BUSINESS

Rescue Hose Company first class, but needs volunteers

PAT FRIDGEN, Echo Pilot
Firefighters Jason Barkdoll, Darwin Fleagle, Tyler Myers and Bryant Gladfelter are the next generation of volunteers. They are first responders. The Rescue Hose Company can use more, as well as people for behind-the-scenes support.

The year 2014 was the busiest in 10 for Greencastle Rescue Hose Co. No. 1. The calls for help totalled 2,024. Of those, 665 were for fire and rescue, and 1,359 for the ambulance.

It wasn’t an overwhelming increase in any one category, said fire chief Kevin Barnes. But the need for services was higher for medical assists, vehicle collisions and downed wires from storms.

“That said,” Barnes commented, “one area that did jump from 2013 to 2014 was requests for assistance from other departments, through mutual aid.”

There were 65 more such calls, at 200, than last year.

Barnes attributed that demand on the Greencastle crew to a reduction of volunteers in the region. Departments would therefore ask for the partner aid on the initial dispatch, to make sure there were enough apparatus and people on the scene.

Dearth of volunteers

The scarcity of volunteers is of some concern. RHC has many members who pay modest yearly dues. The number of people on call for emergency situations is only about 30. The rest are considered active if they attend meetings, hold an office, serve on committees or help with fundraisers. All are necessary.

Barnes understood why people may not have joined the department. They were busy, and training requirements were an obstacle. That was only part of the rationale.

“Just as there are multiple reasons that people commit to volunteering, there are just as many or more why they don’t,” he said. “There is a commitment.”

People interested in becoming a first responder receive training through the department and other venues. Any cost is reimbursed. There is a need for fire apparatus and ambulance operators, and fire police.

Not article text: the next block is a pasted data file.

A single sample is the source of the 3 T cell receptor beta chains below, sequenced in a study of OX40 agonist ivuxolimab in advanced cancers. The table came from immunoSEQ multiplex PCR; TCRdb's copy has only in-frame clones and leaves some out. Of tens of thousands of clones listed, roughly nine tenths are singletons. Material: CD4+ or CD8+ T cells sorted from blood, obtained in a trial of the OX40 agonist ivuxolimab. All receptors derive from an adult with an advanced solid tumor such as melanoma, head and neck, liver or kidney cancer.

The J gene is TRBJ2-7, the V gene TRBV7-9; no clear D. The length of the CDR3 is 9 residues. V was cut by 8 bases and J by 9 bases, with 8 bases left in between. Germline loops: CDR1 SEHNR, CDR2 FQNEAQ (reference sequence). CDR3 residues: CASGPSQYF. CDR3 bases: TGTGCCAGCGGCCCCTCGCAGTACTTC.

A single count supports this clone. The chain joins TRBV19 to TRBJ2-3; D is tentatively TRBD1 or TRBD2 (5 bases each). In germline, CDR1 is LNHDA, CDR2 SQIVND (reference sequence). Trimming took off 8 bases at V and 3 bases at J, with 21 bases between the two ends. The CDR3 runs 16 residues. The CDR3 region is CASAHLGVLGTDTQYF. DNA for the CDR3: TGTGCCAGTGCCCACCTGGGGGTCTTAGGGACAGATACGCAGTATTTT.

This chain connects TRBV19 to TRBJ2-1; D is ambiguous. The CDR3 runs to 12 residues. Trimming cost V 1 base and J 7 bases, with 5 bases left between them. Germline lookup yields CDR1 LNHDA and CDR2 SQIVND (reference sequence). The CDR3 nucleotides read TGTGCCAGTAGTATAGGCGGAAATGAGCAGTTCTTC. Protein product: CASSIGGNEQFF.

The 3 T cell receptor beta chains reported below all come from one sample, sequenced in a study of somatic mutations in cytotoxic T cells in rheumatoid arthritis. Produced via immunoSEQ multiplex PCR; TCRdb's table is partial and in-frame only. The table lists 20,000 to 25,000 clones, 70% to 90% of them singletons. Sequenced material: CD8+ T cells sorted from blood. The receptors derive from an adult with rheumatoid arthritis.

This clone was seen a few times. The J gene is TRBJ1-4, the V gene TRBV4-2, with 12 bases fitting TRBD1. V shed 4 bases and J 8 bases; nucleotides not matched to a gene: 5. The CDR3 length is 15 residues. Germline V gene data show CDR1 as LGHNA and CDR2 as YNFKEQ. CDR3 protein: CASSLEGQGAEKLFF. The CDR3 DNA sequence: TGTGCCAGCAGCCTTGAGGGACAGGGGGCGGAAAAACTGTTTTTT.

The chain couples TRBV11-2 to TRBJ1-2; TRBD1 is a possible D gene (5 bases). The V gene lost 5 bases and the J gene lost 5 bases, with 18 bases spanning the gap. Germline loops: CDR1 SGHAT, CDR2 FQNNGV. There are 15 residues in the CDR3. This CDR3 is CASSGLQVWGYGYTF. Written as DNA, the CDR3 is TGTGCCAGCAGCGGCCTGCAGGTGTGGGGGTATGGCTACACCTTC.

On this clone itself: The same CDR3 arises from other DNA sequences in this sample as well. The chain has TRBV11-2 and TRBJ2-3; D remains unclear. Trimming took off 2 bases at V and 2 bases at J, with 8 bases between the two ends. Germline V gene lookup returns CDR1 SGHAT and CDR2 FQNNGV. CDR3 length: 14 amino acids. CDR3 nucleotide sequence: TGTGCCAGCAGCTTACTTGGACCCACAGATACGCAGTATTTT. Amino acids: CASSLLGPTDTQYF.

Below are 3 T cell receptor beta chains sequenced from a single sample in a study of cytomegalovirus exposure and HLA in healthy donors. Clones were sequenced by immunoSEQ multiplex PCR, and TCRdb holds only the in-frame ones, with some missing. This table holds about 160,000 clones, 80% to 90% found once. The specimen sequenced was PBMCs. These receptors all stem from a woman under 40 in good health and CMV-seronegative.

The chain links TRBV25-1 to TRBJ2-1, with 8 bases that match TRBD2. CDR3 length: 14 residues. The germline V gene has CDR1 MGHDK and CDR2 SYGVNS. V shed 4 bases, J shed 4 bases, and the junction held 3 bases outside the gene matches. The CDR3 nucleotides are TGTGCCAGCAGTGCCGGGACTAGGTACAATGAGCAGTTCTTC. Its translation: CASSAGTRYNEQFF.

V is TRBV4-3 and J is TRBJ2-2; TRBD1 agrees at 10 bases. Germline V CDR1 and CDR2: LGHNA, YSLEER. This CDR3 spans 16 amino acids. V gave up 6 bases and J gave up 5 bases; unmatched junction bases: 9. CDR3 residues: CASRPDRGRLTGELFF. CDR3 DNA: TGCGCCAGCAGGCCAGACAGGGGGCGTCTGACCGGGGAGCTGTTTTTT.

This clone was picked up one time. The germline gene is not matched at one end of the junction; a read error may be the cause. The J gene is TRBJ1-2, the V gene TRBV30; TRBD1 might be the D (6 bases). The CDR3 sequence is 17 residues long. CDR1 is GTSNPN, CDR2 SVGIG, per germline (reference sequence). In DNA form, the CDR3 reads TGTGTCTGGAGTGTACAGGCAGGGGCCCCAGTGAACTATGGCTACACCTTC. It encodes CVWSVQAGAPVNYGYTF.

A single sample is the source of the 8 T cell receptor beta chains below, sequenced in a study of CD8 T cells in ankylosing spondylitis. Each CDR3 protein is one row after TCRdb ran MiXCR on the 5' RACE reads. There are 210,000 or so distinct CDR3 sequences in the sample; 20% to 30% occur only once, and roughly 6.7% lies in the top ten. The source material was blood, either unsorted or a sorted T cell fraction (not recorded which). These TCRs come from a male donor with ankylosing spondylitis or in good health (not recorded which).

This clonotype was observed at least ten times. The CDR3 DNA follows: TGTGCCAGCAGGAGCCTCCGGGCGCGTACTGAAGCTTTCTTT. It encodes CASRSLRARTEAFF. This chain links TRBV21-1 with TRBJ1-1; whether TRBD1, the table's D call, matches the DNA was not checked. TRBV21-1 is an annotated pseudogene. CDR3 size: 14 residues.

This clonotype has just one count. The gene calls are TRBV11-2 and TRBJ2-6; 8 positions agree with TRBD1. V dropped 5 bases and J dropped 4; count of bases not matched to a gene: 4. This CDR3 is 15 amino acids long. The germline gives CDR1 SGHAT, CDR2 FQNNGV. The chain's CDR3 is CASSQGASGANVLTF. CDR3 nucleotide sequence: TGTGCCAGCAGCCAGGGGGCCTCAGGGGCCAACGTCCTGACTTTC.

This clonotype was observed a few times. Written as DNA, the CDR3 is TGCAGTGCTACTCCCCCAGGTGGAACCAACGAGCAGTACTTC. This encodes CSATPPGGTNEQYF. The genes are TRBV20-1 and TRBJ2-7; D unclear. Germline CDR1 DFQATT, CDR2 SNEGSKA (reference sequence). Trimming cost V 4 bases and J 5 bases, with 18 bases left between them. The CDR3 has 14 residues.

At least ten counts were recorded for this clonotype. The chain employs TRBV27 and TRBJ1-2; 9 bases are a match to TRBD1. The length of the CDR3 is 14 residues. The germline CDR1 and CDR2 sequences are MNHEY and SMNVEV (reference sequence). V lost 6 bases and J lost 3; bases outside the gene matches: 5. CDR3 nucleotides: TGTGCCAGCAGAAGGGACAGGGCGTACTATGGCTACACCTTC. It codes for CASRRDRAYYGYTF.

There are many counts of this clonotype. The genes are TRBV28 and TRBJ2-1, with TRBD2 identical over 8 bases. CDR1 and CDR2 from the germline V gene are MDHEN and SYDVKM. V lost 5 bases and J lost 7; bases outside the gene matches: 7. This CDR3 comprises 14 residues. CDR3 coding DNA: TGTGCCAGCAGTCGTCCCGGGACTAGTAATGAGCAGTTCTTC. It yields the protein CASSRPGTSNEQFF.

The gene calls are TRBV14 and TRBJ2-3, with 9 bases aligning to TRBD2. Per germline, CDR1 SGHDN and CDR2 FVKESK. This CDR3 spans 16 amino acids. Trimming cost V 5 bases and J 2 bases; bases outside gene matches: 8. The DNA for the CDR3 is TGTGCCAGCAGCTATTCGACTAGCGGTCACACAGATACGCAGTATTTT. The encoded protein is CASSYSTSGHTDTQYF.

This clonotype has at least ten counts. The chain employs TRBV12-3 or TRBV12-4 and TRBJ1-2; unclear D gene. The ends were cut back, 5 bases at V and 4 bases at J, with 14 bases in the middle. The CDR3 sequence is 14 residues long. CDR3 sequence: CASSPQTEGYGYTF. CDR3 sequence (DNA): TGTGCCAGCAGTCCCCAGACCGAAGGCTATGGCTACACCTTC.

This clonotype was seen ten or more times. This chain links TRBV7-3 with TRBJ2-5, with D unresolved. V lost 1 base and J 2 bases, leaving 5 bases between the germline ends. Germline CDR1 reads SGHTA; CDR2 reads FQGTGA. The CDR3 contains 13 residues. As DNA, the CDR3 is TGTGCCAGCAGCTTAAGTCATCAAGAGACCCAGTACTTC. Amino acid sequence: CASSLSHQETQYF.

One misconception was that everyone had to be a firefigher or ride the ambulance, Barnes continued. There were plenty of other ways to help out, such as in administrative or support positions.

RHC welcomed people to consider becoming a volunteer for the organization. It states on its website: “You decide how much time you can spend helping your neighbors. Volunteers are needed to help with fundraising events, provide fire and emergency medical services, or just to share their expertise with others. Training is available through the department, and the confidence and experience you gain here will serve you well no matter what your occupation. Interested? Stop by the fire station or contact a member about current opportunities with the Rescue Hose Company — YOUR volunteer fire department, providing fire, rescue, and emergency medical services with professionalism.”

The RHC phone number is 717-597-8489.

Call 911

People should not hesitate to dial 911 in an emergency. The department wants to save lives and property.

“Early notification allows early response, improves survivability and limits additional delay-related damage,” said Barnes.

He pushed for working smoke alarms and carbon monoxide detectors, small things that still made a big difference.

Greencastle Rescue Hose Co. No. 1 can use volunteers in many capacities. Consider helping out if you have experience in any of the following:

Sales

Personnel resourcing

Administrative/office management

Financial oversight

Historical preservation

Acquisitions and procurement

Creativity

Tracking/inventory

Food services

Equipment maintenance

Training

Public relations

Free time

And everyone can do these:

Make a donation

Respond to June funding appeal

Attend fundraising events (carnival, Minstrel Show, golf tournament, Bingo)